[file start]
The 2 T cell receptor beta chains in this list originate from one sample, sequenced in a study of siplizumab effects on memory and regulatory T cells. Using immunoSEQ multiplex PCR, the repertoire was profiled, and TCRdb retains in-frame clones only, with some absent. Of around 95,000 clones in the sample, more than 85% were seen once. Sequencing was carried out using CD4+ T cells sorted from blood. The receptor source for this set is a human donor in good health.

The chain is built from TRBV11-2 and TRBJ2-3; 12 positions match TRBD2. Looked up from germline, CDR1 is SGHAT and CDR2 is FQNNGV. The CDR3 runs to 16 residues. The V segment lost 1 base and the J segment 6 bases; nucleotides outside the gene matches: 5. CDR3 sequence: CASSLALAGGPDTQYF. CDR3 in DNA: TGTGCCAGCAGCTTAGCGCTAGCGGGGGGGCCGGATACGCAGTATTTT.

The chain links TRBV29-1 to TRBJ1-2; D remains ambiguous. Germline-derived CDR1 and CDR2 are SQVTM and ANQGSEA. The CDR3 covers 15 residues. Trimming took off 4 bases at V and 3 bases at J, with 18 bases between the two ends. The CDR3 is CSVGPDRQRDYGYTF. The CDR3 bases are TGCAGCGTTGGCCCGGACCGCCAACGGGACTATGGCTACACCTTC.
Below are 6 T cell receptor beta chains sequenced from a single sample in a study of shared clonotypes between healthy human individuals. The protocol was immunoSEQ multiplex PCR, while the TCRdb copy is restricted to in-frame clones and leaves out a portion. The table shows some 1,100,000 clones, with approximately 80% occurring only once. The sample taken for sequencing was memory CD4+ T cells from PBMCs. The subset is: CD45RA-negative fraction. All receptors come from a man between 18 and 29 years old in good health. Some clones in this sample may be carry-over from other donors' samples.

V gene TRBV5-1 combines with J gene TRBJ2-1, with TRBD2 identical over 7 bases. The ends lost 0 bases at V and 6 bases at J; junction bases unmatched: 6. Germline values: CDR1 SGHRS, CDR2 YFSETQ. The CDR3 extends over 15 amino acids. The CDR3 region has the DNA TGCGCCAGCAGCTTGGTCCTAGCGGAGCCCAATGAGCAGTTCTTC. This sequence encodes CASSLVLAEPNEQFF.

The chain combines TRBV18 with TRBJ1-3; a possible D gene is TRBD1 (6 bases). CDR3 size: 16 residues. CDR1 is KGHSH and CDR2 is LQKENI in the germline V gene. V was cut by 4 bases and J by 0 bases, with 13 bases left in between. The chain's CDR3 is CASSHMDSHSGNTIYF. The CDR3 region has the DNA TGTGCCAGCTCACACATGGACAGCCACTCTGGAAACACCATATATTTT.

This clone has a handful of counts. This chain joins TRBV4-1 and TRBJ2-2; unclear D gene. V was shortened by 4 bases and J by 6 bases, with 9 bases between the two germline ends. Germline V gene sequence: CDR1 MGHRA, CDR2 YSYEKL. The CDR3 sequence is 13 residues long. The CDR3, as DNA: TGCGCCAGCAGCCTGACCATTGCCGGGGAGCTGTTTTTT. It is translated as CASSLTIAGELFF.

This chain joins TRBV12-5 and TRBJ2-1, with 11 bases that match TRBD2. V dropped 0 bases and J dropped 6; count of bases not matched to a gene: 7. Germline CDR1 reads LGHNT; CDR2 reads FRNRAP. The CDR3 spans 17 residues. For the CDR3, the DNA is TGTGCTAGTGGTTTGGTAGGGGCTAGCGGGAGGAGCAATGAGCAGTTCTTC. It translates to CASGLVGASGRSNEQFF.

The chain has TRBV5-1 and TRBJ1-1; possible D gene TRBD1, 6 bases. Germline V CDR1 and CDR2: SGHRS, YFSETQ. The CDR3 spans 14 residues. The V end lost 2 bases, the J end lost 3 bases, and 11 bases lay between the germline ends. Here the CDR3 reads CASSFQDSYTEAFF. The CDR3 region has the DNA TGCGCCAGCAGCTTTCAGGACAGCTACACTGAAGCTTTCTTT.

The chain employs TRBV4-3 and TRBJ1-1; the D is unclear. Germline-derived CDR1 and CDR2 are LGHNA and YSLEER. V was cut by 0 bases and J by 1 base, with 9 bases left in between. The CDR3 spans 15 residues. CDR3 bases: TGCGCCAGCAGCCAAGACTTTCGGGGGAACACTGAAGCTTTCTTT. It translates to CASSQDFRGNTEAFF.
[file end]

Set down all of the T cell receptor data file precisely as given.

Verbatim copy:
The 2 T cell receptor beta chains in this list originate from one sample, sequenced in a study of siplizumab effects on memory and regulatory T cells. Using immunoSEQ multiplex PCR, the repertoire was profiled, and TCRdb retains in-frame clones only, with some absent. Of around 95,000 clones in the sample, more than 85% were seen once. Sequencing was carried out using CD4+ T cells sorted from blood. The receptor source for this set is a human donor in good health.

The chain is built from TRBV11-2 and TRBJ2-3; 12 positions match TRBD2. Looked up from germline, CDR1 is SGHAT and CDR2 is FQNNGV. The CDR3 runs to 16 residues. The V segment lost 1 base and the J segment 6 bases; nucleotides outside the gene matches: 5. CDR3 sequence: CASSLALAGGPDTQYF. CDR3 in DNA: TGTGCCAGCAGCTTAGCGCTAGCGGGGGGGCCGGATACGCAGTATTTT.

The chain links TRBV29-1 to TRBJ1-2; D remains ambiguous. Germline-derived CDR1 and CDR2 are SQVTM and ANQGSEA. The CDR3 covers 15 residues. Trimming took off 4 bases at V and 3 bases at J, with 18 bases between the two ends. The CDR3 is CSVGPDRQRDYGYTF. The CDR3 bases are TGCAGCGTTGGCCCGGACCGCCAACGGGACTATGGCTACACCTTC.
Below are 6 T cell receptor beta chains sequenced from a single sample in a study of shared clonotypes between healthy human individuals. The protocol was immunoSEQ multiplex PCR, while the TCRdb copy is restricted to in-frame clones and leaves out a portion. The table shows some 1,100,000 clones, with approximately 80% occurring only once. The sample taken for sequencing was memory CD4+ T cells from PBMCs. The subset is: CD45RA-negative fraction. All receptors come from a man between 18 and 29 years old in good health. Some clones in this sample may be carry-over from other donors' samples.

V gene TRBV5-1 combines with J gene TRBJ2-1, with TRBD2 identical over 7 bases. The ends lost 0 bases at V and 6 bases at J; junction bases unmatched: 6. Germline values: CDR1 SGHRS, CDR2 YFSETQ. The CDR3 extends over 15 amino acids. The CDR3 region has the DNA TGCGCCAGCAGCTTGGTCCTAGCGGAGCCCAATGAGCAGTTCTTC. This sequence encodes CASSLVLAEPNEQFF.

The chain combines TRBV18 with TRBJ1-3; a possible D gene is TRBD1 (6 bases). CDR3 size: 16 residues. CDR1 is KGHSH and CDR2 is LQKENI in the germline V gene. V was cut by 4 bases and J by 0 bases, with 13 bases left in between. The chain's CDR3 is CASSHMDSHSGNTIYF. The CDR3 region has the DNA TGTGCCAGCTCACACATGGACAGCCACTCTGGAAACACCATATATTTT.

This clone has a handful of counts. This chain joins TRBV4-1 and TRBJ2-2; unclear D gene. V was shortened by 4 bases and J by 6 bases, with 9 bases between the two germline ends. Germline V gene sequence: CDR1 MGHRA, CDR2 YSYEKL. The CDR3 sequence is 13 residues long. The CDR3, as DNA: TGCGCCAGCAGCCTGACCATTGCCGGGGAGCTGTTTTTT. It is translated as CASSLTIAGELFF.

This chain joins TRBV12-5 and TRBJ2-1, with 11 bases that match TRBD2. V dropped 0 bases and J dropped 6; count of bases not matched to a gene: 7. Germline CDR1 reads LGHNT; CDR2 reads FRNRAP. The CDR3 spans 17 residues. For the CDR3, the DNA is TGTGCTAGTGGTTTGGTAGGGGCTAGCGGGAGGAGCAATGAGCAGTTCTTC. It translates to CASGLVGASGRSNEQFF.

The chain has TRBV5-1 and TRBJ1-1; possible D gene TRBD1, 6 bases. Germline V CDR1 and CDR2: SGHRS, YFSETQ. The CDR3 spans 14 residues. The V end lost 2 bases, the J end lost 3 bases, and 11 bases lay between the germline ends. Here the CDR3 reads CASSFQDSYTEAFF. The CDR3 region has the DNA TGCGCCAGCAGCTTTCAGGACAGCTACACTGAAGCTTTCTTT.

The chain employs TRBV4-3 and TRBJ1-1; the D is unclear. Germline-derived CDR1 and CDR2 are LGHNA and YSLEER. V was cut by 0 bases and J by 1 base, with 9 bases left in between. The CDR3 spans 15 residues. CDR3 bases: TGCGCCAGCAGCCAAGACTTTCGGGGGAACACTGAAGCTTTCTTT. It translates to CASSQDFRGNTEAFF.